Fields of Battle, Lands of Peace: The Doughboys 1917-1918
March 31 - August 20
World War I was the first “modern” war. Industry enabled weapons and explosives to be manufactured in vast quantities that brought death and destruction on a scale never previously experienced by mankind and which affected all combatants.
On Sept. 18, 1918, American Sergeant Charles S. Stevenson wrote:
“This is the seventh day of the St. Mihiel drive and I find myself sitting in a thick, muddy forest, with my knees and a gas mask as a table, writing to you. It was some drive. Small, in comparison to many operations, to we rookies it was a real battle. Machine guns, rifles, shells, aeroplanes, and tanks — everything you read about — I saw ‘em all. We followed the first line (the attacking party) for twelve hours and ours was a sort of ‘after the battle’ review. I saw all kinds of German trenches, barbed wire entanglements, busted houses, burning trees, deep shell holes, torn-up railroad tracks, peaceful gardens, dynamited bridges. All kinds of German prisoners passed me on the way back.”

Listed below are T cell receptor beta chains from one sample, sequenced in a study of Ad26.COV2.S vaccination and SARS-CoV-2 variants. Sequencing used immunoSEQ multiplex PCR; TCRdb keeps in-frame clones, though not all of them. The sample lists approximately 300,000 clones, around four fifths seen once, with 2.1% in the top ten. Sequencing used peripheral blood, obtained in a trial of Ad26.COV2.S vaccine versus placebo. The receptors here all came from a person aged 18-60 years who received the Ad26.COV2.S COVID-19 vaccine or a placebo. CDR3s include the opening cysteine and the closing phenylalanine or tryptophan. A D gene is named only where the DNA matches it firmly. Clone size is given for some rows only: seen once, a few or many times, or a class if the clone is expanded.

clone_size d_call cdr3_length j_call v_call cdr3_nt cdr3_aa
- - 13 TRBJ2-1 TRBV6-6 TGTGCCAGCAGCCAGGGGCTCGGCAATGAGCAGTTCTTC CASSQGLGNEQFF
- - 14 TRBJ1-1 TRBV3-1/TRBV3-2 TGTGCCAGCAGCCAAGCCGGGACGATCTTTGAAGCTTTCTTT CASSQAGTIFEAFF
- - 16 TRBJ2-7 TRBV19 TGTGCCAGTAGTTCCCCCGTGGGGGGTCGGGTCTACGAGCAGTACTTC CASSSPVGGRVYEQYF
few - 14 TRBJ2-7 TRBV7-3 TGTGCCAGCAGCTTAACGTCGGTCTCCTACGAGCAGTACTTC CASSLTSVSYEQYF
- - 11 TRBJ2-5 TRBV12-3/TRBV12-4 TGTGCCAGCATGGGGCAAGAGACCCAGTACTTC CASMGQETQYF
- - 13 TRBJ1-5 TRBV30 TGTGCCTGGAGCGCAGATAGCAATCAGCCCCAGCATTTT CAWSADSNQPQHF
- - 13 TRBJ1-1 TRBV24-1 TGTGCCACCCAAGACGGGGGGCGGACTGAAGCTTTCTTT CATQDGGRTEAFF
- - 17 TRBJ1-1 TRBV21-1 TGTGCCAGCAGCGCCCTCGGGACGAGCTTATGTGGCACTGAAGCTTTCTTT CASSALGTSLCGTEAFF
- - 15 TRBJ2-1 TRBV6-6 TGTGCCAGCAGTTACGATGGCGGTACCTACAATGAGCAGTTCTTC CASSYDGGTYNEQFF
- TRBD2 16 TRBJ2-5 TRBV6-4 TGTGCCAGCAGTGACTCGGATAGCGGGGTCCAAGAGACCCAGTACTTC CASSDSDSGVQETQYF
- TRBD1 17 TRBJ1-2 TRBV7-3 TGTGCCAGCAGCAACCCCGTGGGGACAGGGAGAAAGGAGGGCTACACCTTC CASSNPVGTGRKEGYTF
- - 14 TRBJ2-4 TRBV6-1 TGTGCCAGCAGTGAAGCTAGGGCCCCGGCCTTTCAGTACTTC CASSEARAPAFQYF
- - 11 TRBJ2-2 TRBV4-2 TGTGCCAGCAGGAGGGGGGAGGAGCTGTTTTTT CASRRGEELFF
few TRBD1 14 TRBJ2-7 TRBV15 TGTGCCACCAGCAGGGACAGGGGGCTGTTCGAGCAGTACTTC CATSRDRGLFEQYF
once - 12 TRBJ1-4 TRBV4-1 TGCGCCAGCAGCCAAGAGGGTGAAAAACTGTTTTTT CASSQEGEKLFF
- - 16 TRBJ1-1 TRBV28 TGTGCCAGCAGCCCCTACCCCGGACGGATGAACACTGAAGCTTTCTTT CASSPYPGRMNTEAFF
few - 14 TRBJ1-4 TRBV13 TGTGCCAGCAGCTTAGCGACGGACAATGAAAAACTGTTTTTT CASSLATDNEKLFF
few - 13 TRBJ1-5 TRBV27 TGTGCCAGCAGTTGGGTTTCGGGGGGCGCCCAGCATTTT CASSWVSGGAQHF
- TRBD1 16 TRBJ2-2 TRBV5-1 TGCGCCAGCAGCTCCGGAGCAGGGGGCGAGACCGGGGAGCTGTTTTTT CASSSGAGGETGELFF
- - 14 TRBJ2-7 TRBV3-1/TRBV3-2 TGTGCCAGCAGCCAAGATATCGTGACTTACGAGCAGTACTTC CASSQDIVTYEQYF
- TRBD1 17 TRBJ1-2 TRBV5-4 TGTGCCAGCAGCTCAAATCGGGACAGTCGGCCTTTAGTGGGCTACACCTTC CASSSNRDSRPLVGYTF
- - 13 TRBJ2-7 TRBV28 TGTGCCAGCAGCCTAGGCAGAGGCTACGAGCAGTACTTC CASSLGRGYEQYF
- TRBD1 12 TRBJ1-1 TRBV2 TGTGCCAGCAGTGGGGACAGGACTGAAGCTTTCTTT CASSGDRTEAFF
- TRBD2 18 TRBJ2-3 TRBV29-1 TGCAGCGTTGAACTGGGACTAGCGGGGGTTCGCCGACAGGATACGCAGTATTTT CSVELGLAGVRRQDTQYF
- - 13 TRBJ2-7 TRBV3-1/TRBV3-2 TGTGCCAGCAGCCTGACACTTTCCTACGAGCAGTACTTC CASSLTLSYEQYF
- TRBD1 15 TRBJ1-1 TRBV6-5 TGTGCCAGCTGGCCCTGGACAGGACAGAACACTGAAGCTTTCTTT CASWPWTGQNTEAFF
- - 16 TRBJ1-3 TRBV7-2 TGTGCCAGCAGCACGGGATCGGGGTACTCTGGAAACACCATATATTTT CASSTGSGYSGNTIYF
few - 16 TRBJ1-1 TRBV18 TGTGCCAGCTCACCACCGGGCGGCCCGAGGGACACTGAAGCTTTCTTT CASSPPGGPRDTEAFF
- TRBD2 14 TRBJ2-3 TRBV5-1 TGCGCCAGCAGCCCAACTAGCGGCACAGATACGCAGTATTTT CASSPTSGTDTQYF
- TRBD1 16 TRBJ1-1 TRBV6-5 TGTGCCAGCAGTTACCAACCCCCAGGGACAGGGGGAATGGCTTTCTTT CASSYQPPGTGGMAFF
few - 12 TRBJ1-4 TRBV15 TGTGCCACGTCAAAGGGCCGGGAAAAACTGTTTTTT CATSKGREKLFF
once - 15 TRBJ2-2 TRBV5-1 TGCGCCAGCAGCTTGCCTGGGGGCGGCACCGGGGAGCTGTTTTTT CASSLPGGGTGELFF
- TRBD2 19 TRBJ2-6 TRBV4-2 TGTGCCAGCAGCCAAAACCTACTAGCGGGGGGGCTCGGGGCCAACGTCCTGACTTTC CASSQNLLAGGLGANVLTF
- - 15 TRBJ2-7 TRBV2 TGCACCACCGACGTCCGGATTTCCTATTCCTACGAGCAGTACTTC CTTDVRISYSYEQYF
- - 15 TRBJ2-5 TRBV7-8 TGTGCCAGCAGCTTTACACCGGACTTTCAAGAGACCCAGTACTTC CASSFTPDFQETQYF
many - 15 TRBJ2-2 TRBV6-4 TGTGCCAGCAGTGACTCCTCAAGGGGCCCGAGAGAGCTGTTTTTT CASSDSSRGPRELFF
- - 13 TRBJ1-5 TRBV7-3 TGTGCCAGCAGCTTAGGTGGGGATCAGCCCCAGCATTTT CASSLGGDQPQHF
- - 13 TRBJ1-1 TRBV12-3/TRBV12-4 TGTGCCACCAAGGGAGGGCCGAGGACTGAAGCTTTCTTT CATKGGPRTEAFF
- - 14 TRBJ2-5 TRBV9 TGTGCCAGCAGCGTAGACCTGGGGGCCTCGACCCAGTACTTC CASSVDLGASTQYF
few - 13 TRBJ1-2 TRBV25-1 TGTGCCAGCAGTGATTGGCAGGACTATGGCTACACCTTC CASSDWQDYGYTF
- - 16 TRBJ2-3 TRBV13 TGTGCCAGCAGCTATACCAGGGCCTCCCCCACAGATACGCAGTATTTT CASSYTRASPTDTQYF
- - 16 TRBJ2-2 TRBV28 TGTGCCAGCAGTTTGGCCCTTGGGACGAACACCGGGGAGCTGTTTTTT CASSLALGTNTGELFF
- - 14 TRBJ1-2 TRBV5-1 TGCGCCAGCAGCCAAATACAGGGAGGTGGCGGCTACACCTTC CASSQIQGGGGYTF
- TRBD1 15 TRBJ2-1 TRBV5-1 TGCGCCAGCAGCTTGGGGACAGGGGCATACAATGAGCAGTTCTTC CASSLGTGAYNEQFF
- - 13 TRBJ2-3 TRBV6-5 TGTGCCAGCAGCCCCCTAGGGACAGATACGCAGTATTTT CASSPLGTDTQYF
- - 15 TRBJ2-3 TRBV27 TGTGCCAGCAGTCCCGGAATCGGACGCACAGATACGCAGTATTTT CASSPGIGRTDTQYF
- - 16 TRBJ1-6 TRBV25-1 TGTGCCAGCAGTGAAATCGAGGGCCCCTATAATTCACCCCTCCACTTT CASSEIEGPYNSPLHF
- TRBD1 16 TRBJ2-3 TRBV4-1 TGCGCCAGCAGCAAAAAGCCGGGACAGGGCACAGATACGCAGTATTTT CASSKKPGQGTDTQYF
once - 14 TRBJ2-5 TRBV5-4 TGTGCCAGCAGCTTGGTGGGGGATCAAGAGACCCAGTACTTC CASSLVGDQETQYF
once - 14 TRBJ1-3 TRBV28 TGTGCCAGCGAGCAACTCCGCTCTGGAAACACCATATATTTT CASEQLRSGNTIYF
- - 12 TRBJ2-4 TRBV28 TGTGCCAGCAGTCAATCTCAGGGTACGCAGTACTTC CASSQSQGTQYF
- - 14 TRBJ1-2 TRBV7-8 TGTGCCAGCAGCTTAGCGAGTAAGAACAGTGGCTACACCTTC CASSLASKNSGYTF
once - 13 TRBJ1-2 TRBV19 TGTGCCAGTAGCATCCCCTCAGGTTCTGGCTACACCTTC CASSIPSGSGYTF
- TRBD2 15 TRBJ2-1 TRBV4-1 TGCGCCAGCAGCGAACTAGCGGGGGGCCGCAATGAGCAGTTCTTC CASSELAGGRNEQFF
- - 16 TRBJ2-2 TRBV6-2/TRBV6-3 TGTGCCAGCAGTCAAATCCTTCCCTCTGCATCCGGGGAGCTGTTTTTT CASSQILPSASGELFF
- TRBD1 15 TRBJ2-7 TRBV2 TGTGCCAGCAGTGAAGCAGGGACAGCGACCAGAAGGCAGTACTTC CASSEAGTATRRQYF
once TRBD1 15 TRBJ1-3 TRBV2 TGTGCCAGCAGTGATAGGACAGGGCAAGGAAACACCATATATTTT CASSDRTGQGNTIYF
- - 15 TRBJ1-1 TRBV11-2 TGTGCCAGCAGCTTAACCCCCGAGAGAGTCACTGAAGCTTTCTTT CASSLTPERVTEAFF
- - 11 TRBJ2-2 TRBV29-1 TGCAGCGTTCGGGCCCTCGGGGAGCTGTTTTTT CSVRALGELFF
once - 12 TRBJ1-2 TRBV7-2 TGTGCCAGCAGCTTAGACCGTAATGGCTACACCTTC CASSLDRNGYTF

This special centennial exhibition, Fields of Battle, Lands of Peace: The Doughboys, 1917-1918, features the incredible contemporary photographs of Michael St Maur Sheil, depicting the battlefields of the Western Front where the Americans fought. This latest exhibition marks the entry of the United States into the war in 1917 and promises to be as spectacular as the prior entries in the series, which have now been seen by more than five million people.
When the United States entered the cataclysm of the war to become known as World War I, the global conflict had consumed many nations since 1914 and continued for years. The Armistice of Nov. 11, 1918 halted the fighting on the Western Front.
The Western Front the American forces saw when they arrived and until they returned home included scenes of environmental degradation, obliterated villages, vast cemeteries, and continuing massive destruction. Much of the landscape of the Western Front looked like an uninhabited planet very foreign to them.
American Lieutenant General Robert Lee Bullard wrote:
“on this war, men will think and write for a thousand years. They will! And the things that will concern, interest and fill the thoughts of the great bulk of humanity, who do think and want to know, will not be the great battles, not the tactics and the strategy of generals and mighty armies, but human feelings and actions as fill the stories.”
The images and exhibition text convey those human efforts, actions and feelings.